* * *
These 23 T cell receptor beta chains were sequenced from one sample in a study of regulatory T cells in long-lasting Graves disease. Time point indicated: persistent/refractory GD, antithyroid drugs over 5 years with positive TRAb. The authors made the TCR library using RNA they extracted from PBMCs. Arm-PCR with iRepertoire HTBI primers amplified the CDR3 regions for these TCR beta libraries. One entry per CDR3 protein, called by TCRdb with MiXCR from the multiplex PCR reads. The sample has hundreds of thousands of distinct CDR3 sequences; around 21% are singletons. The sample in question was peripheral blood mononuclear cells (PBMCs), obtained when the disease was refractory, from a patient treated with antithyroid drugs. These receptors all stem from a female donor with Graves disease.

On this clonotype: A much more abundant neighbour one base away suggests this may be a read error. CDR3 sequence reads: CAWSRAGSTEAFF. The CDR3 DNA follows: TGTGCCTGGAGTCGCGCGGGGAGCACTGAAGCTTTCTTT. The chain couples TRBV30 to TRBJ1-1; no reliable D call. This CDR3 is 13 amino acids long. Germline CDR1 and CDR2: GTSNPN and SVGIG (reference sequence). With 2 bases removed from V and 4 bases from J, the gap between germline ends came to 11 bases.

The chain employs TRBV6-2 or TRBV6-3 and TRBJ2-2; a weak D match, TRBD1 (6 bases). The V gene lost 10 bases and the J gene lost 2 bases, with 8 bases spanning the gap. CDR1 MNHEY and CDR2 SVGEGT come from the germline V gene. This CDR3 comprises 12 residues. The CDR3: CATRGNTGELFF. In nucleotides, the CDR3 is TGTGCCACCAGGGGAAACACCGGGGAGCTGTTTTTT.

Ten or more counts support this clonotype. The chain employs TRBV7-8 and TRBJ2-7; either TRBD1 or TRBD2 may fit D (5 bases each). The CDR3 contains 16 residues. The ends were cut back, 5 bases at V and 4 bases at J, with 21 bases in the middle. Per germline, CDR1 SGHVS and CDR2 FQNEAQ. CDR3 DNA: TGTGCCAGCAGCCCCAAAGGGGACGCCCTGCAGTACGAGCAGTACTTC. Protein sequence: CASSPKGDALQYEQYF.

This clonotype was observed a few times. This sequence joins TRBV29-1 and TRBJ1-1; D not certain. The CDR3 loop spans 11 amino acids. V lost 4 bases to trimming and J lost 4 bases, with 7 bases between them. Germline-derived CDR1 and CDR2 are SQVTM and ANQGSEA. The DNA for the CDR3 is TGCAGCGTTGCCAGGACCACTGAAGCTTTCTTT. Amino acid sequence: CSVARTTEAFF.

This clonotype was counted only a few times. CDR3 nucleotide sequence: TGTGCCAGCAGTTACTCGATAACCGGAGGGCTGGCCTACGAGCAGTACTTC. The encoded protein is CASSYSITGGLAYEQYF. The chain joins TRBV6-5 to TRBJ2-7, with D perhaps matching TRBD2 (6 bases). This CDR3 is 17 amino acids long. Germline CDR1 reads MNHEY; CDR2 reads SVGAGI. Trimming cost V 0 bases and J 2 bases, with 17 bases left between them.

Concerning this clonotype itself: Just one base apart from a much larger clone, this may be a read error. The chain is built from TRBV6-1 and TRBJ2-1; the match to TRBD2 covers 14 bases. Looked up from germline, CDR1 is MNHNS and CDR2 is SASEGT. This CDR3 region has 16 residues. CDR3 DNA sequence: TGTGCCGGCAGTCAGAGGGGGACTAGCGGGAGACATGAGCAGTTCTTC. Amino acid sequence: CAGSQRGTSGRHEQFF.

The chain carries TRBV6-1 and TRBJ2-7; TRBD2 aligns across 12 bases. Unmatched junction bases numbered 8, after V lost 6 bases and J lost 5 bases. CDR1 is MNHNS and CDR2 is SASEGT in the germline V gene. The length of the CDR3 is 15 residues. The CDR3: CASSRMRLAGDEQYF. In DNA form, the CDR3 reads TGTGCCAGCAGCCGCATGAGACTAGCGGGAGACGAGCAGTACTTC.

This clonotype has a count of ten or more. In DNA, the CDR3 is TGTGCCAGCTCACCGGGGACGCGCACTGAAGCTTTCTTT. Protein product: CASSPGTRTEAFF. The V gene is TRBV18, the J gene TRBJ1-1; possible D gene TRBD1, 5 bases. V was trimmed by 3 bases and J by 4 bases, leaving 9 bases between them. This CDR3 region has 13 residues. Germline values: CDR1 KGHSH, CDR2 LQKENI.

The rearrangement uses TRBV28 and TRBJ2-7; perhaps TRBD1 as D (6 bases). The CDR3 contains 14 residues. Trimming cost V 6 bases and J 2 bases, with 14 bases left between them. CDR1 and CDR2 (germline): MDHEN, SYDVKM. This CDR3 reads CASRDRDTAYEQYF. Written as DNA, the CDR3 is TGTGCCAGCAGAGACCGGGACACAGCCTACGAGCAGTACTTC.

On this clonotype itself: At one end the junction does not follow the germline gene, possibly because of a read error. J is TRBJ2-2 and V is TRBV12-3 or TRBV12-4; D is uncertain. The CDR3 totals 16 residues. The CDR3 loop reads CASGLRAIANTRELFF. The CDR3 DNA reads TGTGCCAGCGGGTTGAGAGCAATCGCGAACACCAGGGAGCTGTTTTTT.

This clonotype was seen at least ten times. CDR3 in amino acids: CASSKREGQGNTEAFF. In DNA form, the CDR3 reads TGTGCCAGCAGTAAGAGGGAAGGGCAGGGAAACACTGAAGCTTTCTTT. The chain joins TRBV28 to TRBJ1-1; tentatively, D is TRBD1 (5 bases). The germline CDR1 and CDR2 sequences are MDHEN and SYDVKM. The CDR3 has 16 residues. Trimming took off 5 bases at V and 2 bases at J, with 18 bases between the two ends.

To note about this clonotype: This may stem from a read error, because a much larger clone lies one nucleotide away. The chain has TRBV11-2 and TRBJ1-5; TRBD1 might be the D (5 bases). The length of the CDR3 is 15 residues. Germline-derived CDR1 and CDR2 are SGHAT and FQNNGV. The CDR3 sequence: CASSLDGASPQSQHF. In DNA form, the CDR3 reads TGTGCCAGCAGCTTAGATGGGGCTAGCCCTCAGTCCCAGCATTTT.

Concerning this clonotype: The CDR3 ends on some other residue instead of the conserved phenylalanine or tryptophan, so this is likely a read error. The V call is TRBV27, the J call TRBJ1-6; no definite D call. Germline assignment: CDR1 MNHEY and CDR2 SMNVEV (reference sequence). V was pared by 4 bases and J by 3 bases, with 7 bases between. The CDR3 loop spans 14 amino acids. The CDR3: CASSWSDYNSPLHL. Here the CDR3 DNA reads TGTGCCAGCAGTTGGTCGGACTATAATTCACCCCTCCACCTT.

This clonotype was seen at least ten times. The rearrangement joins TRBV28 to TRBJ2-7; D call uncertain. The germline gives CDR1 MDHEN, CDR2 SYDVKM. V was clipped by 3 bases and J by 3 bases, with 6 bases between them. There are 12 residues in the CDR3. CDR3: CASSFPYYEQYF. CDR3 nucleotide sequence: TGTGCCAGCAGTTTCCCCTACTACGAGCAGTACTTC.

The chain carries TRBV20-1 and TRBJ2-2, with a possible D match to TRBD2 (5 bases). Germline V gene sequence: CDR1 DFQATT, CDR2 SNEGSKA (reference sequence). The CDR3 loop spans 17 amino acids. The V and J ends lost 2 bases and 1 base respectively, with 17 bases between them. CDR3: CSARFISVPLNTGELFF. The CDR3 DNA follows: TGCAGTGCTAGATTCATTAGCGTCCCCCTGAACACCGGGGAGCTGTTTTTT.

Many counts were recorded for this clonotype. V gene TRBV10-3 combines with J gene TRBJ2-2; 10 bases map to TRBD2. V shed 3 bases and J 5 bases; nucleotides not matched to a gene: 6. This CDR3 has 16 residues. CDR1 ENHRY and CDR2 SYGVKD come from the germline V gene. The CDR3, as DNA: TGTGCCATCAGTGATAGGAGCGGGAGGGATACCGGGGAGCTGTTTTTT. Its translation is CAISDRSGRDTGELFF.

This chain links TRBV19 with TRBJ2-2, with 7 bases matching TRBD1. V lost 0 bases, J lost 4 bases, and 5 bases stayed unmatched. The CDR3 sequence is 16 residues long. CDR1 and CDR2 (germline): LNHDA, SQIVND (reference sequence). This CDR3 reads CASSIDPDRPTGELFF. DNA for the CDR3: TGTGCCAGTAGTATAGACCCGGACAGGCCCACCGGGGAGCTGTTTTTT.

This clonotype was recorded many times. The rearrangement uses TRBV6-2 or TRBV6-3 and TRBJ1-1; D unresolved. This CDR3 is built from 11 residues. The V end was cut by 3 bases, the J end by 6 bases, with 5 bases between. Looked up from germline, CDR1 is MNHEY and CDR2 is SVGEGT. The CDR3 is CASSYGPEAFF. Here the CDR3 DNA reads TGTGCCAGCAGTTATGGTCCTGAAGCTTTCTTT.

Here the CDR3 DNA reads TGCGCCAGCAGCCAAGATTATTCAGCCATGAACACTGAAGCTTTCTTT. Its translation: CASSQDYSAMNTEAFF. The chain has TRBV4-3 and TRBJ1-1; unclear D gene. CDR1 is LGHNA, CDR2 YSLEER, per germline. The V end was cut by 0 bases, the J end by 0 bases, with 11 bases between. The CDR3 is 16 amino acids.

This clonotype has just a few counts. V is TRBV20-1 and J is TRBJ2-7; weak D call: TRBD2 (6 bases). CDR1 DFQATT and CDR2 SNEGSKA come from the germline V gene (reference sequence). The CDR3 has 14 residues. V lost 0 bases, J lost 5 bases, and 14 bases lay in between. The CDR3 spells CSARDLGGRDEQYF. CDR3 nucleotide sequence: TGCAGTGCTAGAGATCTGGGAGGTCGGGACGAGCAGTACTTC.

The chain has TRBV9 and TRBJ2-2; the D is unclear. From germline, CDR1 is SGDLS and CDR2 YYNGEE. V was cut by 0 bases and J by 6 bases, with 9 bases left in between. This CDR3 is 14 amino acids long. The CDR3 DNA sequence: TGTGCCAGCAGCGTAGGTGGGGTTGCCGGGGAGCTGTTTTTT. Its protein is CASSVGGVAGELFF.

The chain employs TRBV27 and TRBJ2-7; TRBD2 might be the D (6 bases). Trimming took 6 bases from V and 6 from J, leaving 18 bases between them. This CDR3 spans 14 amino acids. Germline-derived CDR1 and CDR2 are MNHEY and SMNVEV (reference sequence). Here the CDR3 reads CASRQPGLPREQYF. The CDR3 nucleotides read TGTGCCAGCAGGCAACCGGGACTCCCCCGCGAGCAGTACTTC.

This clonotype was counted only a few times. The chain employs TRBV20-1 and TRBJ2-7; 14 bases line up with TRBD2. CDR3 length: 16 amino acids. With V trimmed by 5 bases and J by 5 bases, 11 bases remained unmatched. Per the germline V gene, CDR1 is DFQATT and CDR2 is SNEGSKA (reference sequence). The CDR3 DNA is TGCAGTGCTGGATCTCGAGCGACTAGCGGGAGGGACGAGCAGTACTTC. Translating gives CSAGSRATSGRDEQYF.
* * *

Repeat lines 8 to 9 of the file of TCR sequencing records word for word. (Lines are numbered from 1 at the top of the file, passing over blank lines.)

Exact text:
The chain carries TRBV6-1 and TRBJ2-7; TRBD2 aligns across 12 bases. Unmatched junction bases numbered 8, after V lost 6 bases and J lost 5 bases. CDR1 is MNHNS and CDR2 is SASEGT in the germline V gene. The length of the CDR3 is 15 residues. The CDR3: CASSRMRLAGDEQYF. In DNA form, the CDR3 reads TGTGCCAGCAGCCGCATGAGACTAGCGGGAGACGAGCAGTACTTC.

This clonotype has a count of ten or more. In DNA, the CDR3 is TGTGCCAGCTCACCGGGGACGCGCACTGAAGCTTTCTTT. Protein product: CASSPGTRTEAFF. The V gene is TRBV18, the J gene TRBJ1-1; possible D gene TRBD1, 5 bases. V was trimmed by 3 bases and J by 4 bases, leaving 9 bases between them. This CDR3 region has 13 residues. Germline values: CDR1 KGHSH, CDR2 LQKENI.